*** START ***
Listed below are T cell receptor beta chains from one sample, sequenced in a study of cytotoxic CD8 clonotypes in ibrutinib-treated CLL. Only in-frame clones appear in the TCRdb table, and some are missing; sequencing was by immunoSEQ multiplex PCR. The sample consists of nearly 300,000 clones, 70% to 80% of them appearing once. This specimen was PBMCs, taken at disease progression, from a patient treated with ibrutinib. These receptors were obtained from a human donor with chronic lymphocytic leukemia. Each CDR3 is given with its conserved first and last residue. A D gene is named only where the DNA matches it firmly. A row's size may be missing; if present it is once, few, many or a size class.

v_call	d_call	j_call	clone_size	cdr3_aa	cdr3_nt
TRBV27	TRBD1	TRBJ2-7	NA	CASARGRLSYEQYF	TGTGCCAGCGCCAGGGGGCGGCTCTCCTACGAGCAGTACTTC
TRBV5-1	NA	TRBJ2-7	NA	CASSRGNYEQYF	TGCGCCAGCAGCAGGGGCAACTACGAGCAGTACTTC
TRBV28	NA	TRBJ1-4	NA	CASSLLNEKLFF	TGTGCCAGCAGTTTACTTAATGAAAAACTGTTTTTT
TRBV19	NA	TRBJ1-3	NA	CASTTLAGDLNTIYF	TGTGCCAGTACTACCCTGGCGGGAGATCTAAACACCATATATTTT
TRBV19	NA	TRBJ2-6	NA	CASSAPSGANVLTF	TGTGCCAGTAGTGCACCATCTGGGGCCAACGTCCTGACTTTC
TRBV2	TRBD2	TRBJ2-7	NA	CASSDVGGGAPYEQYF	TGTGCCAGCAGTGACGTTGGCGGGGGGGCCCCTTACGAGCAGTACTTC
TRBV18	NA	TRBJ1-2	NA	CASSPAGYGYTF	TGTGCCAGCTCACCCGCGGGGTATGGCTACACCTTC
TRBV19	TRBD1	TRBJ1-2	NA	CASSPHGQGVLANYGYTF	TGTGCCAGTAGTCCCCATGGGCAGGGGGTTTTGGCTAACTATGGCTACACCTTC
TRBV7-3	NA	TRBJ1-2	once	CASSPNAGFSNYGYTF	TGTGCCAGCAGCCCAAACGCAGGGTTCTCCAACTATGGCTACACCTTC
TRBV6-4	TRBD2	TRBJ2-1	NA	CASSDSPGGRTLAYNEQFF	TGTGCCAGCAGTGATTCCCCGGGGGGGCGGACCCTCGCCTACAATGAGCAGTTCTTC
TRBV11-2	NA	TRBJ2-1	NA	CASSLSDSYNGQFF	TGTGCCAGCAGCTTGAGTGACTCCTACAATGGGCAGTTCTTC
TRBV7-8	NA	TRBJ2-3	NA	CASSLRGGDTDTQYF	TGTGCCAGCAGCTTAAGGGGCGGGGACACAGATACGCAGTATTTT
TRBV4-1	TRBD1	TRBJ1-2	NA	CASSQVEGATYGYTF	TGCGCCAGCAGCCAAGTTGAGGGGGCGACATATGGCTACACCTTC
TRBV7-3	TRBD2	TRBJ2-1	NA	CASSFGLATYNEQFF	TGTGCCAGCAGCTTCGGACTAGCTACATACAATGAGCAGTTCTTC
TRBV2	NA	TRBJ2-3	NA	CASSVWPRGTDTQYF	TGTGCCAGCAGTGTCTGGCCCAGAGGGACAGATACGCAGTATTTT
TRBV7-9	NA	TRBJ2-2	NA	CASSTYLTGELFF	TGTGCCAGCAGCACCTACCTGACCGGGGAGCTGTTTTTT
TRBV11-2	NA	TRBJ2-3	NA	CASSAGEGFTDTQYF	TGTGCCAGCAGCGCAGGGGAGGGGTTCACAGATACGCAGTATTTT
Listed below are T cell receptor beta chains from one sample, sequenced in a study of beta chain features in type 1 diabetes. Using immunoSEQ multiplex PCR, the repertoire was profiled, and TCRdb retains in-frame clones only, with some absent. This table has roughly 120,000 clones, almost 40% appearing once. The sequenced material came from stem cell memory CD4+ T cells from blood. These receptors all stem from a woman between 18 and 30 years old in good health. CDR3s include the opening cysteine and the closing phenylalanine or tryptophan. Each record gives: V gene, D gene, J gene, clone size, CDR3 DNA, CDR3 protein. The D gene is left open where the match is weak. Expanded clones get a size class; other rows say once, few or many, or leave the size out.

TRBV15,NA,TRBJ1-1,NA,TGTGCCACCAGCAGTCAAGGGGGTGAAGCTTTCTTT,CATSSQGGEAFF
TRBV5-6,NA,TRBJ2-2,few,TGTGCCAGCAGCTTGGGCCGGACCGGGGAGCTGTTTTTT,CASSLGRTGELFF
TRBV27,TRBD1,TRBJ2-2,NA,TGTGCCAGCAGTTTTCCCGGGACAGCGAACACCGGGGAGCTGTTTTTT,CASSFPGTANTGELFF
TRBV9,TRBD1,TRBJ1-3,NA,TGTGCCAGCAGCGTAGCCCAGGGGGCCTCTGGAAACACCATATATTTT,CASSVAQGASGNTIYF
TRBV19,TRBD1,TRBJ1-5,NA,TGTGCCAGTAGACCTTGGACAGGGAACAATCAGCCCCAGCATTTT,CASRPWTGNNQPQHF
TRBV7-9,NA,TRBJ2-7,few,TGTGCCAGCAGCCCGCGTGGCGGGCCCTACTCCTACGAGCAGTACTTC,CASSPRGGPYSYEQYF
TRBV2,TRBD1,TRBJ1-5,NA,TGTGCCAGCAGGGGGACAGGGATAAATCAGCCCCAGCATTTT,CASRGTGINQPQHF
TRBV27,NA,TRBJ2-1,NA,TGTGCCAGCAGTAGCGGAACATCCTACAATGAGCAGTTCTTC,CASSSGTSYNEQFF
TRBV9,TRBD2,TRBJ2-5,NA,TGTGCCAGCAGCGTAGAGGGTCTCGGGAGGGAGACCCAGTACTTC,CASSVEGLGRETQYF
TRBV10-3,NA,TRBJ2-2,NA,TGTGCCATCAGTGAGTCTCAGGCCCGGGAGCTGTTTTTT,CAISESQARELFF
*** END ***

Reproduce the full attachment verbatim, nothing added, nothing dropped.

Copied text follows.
Listed below are T cell receptor beta chains from one sample, sequenced in a study of cytotoxic CD8 clonotypes in ibrutinib-treated CLL. Only in-frame clones appear in the TCRdb table, and some are missing; sequencing was by immunoSEQ multiplex PCR. The sample consists of nearly 300,000 clones, 70% to 80% of them appearing once. This specimen was PBMCs, taken at disease progression, from a patient treated with ibrutinib. These receptors were obtained from a human donor with chronic lymphocytic leukemia. Each CDR3 is given with its conserved first and last residue. A D gene is named only where the DNA matches it firmly. A row's size may be missing; if present it is once, few, many or a size class.

v_call	d_call	j_call	clone_size	cdr3_aa	cdr3_nt
TRBV27	TRBD1	TRBJ2-7	NA	CASARGRLSYEQYF	TGTGCCAGCGCCAGGGGGCGGCTCTCCTACGAGCAGTACTTC
TRBV5-1	NA	TRBJ2-7	NA	CASSRGNYEQYF	TGCGCCAGCAGCAGGGGCAACTACGAGCAGTACTTC
TRBV28	NA	TRBJ1-4	NA	CASSLLNEKLFF	TGTGCCAGCAGTTTACTTAATGAAAAACTGTTTTTT
TRBV19	NA	TRBJ1-3	NA	CASTTLAGDLNTIYF	TGTGCCAGTACTACCCTGGCGGGAGATCTAAACACCATATATTTT
TRBV19	NA	TRBJ2-6	NA	CASSAPSGANVLTF	TGTGCCAGTAGTGCACCATCTGGGGCCAACGTCCTGACTTTC
TRBV2	TRBD2	TRBJ2-7	NA	CASSDVGGGAPYEQYF	TGTGCCAGCAGTGACGTTGGCGGGGGGGCCCCTTACGAGCAGTACTTC
TRBV18	NA	TRBJ1-2	NA	CASSPAGYGYTF	TGTGCCAGCTCACCCGCGGGGTATGGCTACACCTTC
TRBV19	TRBD1	TRBJ1-2	NA	CASSPHGQGVLANYGYTF	TGTGCCAGTAGTCCCCATGGGCAGGGGGTTTTGGCTAACTATGGCTACACCTTC
TRBV7-3	NA	TRBJ1-2	once	CASSPNAGFSNYGYTF	TGTGCCAGCAGCCCAAACGCAGGGTTCTCCAACTATGGCTACACCTTC
TRBV6-4	TRBD2	TRBJ2-1	NA	CASSDSPGGRTLAYNEQFF	TGTGCCAGCAGTGATTCCCCGGGGGGGCGGACCCTCGCCTACAATGAGCAGTTCTTC
TRBV11-2	NA	TRBJ2-1	NA	CASSLSDSYNGQFF	TGTGCCAGCAGCTTGAGTGACTCCTACAATGGGCAGTTCTTC
TRBV7-8	NA	TRBJ2-3	NA	CASSLRGGDTDTQYF	TGTGCCAGCAGCTTAAGGGGCGGGGACACAGATACGCAGTATTTT
TRBV4-1	TRBD1	TRBJ1-2	NA	CASSQVEGATYGYTF	TGCGCCAGCAGCCAAGTTGAGGGGGCGACATATGGCTACACCTTC
TRBV7-3	TRBD2	TRBJ2-1	NA	CASSFGLATYNEQFF	TGTGCCAGCAGCTTCGGACTAGCTACATACAATGAGCAGTTCTTC
TRBV2	NA	TRBJ2-3	NA	CASSVWPRGTDTQYF	TGTGCCAGCAGTGTCTGGCCCAGAGGGACAGATACGCAGTATTTT
TRBV7-9	NA	TRBJ2-2	NA	CASSTYLTGELFF	TGTGCCAGCAGCACCTACCTGACCGGGGAGCTGTTTTTT
TRBV11-2	NA	TRBJ2-3	NA	CASSAGEGFTDTQYF	TGTGCCAGCAGCGCAGGGGAGGGGTTCACAGATACGCAGTATTTT
Listed below are T cell receptor beta chains from one sample, sequenced in a study of beta chain features in type 1 diabetes. Using immunoSEQ multiplex PCR, the repertoire was profiled, and TCRdb retains in-frame clones only, with some absent. This table has roughly 120,000 clones, almost 40% appearing once. The sequenced material came from stem cell memory CD4+ T cells from blood. These receptors all stem from a woman between 18 and 30 years old in good health. CDR3s include the opening cysteine and the closing phenylalanine or tryptophan. Each record gives: V gene, D gene, J gene, clone size, CDR3 DNA, CDR3 protein. The D gene is left open where the match is weak. Expanded clones get a size class; other rows say once, few or many, or leave the size out.

TRBV15,NA,TRBJ1-1,NA,TGTGCCACCAGCAGTCAAGGGGGTGAAGCTTTCTTT,CATSSQGGEAFF
TRBV5-6,NA,TRBJ2-2,few,TGTGCCAGCAGCTTGGGCCGGACCGGGGAGCTGTTTTTT,CASSLGRTGELFF
TRBV27,TRBD1,TRBJ2-2,NA,TGTGCCAGCAGTTTTCCCGGGACAGCGAACACCGGGGAGCTGTTTTTT,CASSFPGTANTGELFF
TRBV9,TRBD1,TRBJ1-3,NA,TGTGCCAGCAGCGTAGCCCAGGGGGCCTCTGGAAACACCATATATTTT,CASSVAQGASGNTIYF
TRBV19,TRBD1,TRBJ1-5,NA,TGTGCCAGTAGACCTTGGACAGGGAACAATCAGCCCCAGCATTTT,CASRPWTGNNQPQHF
TRBV7-9,NA,TRBJ2-7,few,TGTGCCAGCAGCCCGCGTGGCGGGCCCTACTCCTACGAGCAGTACTTC,CASSPRGGPYSYEQYF
TRBV2,TRBD1,TRBJ1-5,NA,TGTGCCAGCAGGGGGACAGGGATAAATCAGCCCCAGCATTTT,CASRGTGINQPQHF
TRBV27,NA,TRBJ2-1,NA,TGTGCCAGCAGTAGCGGAACATCCTACAATGAGCAGTTCTTC,CASSSGTSYNEQFF
TRBV9,TRBD2,TRBJ2-5,NA,TGTGCCAGCAGCGTAGAGGGTCTCGGGAGGGAGACCCAGTACTTC,CASSVEGLGRETQYF
TRBV10-3,NA,TRBJ2-2,NA,TGTGCCATCAGTGAGTCTCAGGCCCGGGAGCTGTTTTTT,CAISESQARELFF